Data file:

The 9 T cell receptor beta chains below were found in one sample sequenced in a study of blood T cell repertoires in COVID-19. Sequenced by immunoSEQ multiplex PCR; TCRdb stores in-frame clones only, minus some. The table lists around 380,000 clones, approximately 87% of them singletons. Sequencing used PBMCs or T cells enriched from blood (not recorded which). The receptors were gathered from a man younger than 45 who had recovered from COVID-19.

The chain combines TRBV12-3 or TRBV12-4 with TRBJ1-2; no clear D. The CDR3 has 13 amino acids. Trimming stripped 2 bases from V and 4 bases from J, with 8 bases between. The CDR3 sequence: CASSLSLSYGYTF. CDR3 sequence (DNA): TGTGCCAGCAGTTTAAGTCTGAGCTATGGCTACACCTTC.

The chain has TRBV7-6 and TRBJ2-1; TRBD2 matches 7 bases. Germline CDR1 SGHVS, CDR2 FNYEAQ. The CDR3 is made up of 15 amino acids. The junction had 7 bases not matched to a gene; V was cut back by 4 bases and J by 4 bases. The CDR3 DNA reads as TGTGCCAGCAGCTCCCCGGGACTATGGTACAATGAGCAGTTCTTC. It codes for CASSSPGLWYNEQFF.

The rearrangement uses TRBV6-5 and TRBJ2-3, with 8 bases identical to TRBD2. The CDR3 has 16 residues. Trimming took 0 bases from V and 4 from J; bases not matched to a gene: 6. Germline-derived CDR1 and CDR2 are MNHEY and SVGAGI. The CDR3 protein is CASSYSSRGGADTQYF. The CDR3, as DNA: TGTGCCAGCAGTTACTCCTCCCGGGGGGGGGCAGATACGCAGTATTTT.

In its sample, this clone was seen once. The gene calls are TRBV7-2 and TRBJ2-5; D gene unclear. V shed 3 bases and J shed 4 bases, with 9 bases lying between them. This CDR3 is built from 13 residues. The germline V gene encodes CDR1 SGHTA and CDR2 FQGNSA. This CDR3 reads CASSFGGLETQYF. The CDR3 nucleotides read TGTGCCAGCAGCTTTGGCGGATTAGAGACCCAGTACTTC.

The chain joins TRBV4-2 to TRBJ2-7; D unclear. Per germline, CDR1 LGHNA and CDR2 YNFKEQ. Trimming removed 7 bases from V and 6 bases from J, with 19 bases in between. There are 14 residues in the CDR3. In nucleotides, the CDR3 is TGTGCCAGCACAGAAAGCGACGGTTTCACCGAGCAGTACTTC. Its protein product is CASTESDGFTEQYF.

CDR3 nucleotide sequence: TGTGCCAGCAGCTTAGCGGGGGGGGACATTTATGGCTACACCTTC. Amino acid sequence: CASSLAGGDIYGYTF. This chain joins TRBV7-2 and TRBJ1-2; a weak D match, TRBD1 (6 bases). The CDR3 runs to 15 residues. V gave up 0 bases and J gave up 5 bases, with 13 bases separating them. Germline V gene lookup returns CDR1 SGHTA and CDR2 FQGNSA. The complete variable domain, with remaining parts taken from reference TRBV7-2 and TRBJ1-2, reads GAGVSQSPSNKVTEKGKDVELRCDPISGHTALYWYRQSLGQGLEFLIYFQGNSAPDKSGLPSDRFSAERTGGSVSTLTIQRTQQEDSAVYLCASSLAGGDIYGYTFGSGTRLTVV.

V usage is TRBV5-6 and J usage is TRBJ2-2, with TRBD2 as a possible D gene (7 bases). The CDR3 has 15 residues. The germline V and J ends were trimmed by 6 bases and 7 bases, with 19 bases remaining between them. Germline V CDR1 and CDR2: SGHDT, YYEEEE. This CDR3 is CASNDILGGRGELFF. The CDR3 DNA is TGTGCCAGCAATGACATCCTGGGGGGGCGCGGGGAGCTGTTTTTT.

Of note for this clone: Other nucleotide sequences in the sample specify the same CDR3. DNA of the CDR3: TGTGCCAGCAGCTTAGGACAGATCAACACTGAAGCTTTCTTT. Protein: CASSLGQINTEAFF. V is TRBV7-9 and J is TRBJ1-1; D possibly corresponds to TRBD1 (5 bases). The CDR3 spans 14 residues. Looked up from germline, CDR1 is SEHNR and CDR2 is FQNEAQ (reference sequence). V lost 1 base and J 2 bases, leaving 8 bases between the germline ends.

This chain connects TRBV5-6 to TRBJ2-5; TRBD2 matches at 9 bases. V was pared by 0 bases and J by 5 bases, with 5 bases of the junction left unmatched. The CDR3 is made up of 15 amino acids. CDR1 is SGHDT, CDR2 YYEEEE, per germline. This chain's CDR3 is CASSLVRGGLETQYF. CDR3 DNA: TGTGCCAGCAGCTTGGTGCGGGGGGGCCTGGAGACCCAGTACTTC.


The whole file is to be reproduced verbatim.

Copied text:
The 9 T cell receptor beta chains below were found in one sample sequenced in a study of blood T cell repertoires in COVID-19. Sequenced by immunoSEQ multiplex PCR; TCRdb stores in-frame clones only, minus some. The table lists around 380,000 clones, approximately 87% of them singletons. Sequencing used PBMCs or T cells enriched from blood (not recorded which). The receptors were gathered from a man younger than 45 who had recovered from COVID-19.

The chain combines TRBV12-3 or TRBV12-4 with TRBJ1-2; no clear D. The CDR3 has 13 amino acids. Trimming stripped 2 bases from V and 4 bases from J, with 8 bases between. The CDR3 sequence: CASSLSLSYGYTF. CDR3 sequence (DNA): TGTGCCAGCAGTTTAAGTCTGAGCTATGGCTACACCTTC.

The chain has TRBV7-6 and TRBJ2-1; TRBD2 matches 7 bases. Germline CDR1 SGHVS, CDR2 FNYEAQ. The CDR3 is made up of 15 amino acids. The junction had 7 bases not matched to a gene; V was cut back by 4 bases and J by 4 bases. The CDR3 DNA reads as TGTGCCAGCAGCTCCCCGGGACTATGGTACAATGAGCAGTTCTTC. It codes for CASSSPGLWYNEQFF.

The rearrangement uses TRBV6-5 and TRBJ2-3, with 8 bases identical to TRBD2. The CDR3 has 16 residues. Trimming took 0 bases from V and 4 from J; bases not matched to a gene: 6. Germline-derived CDR1 and CDR2 are MNHEY and SVGAGI. The CDR3 protein is CASSYSSRGGADTQYF. The CDR3, as DNA: TGTGCCAGCAGTTACTCCTCCCGGGGGGGGGCAGATACGCAGTATTTT.

In its sample, this clone was seen once. The gene calls are TRBV7-2 and TRBJ2-5; D gene unclear. V shed 3 bases and J shed 4 bases, with 9 bases lying between them. This CDR3 is built from 13 residues. The germline V gene encodes CDR1 SGHTA and CDR2 FQGNSA. This CDR3 reads CASSFGGLETQYF. The CDR3 nucleotides read TGTGCCAGCAGCTTTGGCGGATTAGAGACCCAGTACTTC.

The chain joins TRBV4-2 to TRBJ2-7; D unclear. Per germline, CDR1 LGHNA and CDR2 YNFKEQ. Trimming removed 7 bases from V and 6 bases from J, with 19 bases in between. There are 14 residues in the CDR3. In nucleotides, the CDR3 is TGTGCCAGCACAGAAAGCGACGGTTTCACCGAGCAGTACTTC. Its protein product is CASTESDGFTEQYF.

CDR3 nucleotide sequence: TGTGCCAGCAGCTTAGCGGGGGGGGACATTTATGGCTACACCTTC. Amino acid sequence: CASSLAGGDIYGYTF. This chain joins TRBV7-2 and TRBJ1-2; a weak D match, TRBD1 (6 bases). The CDR3 runs to 15 residues. V gave up 0 bases and J gave up 5 bases, with 13 bases separating them. Germline V gene lookup returns CDR1 SGHTA and CDR2 FQGNSA. The complete variable domain, with remaining parts taken from reference TRBV7-2 and TRBJ1-2, reads GAGVSQSPSNKVTEKGKDVELRCDPISGHTALYWYRQSLGQGLEFLIYFQGNSAPDKSGLPSDRFSAERTGGSVSTLTIQRTQQEDSAVYLCASSLAGGDIYGYTFGSGTRLTVV.

V usage is TRBV5-6 and J usage is TRBJ2-2, with TRBD2 as a possible D gene (7 bases). The CDR3 has 15 residues. The germline V and J ends were trimmed by 6 bases and 7 bases, with 19 bases remaining between them. Germline V CDR1 and CDR2: SGHDT, YYEEEE. This CDR3 is CASNDILGGRGELFF. The CDR3 DNA is TGTGCCAGCAATGACATCCTGGGGGGGCGCGGGGAGCTGTTTTTT.

Of note for this clone: Other nucleotide sequences in the sample specify the same CDR3. DNA of the CDR3: TGTGCCAGCAGCTTAGGACAGATCAACACTGAAGCTTTCTTT. Protein: CASSLGQINTEAFF. V is TRBV7-9 and J is TRBJ1-1; D possibly corresponds to TRBD1 (5 bases). The CDR3 spans 14 residues. Looked up from germline, CDR1 is SEHNR and CDR2 is FQNEAQ (reference sequence). V lost 1 base and J 2 bases, leaving 8 bases between the germline ends.

This chain connects TRBV5-6 to TRBJ2-5; TRBD2 matches at 9 bases. V was pared by 0 bases and J by 5 bases, with 5 bases of the junction left unmatched. The CDR3 is made up of 15 amino acids. CDR1 is SGHDT, CDR2 YYEEEE, per germline. This chain's CDR3 is CASSLVRGGLETQYF. CDR3 DNA: TGTGCCAGCAGCTTGGTGCGGGGGGGCCTGGAGACCCAGTACTTC.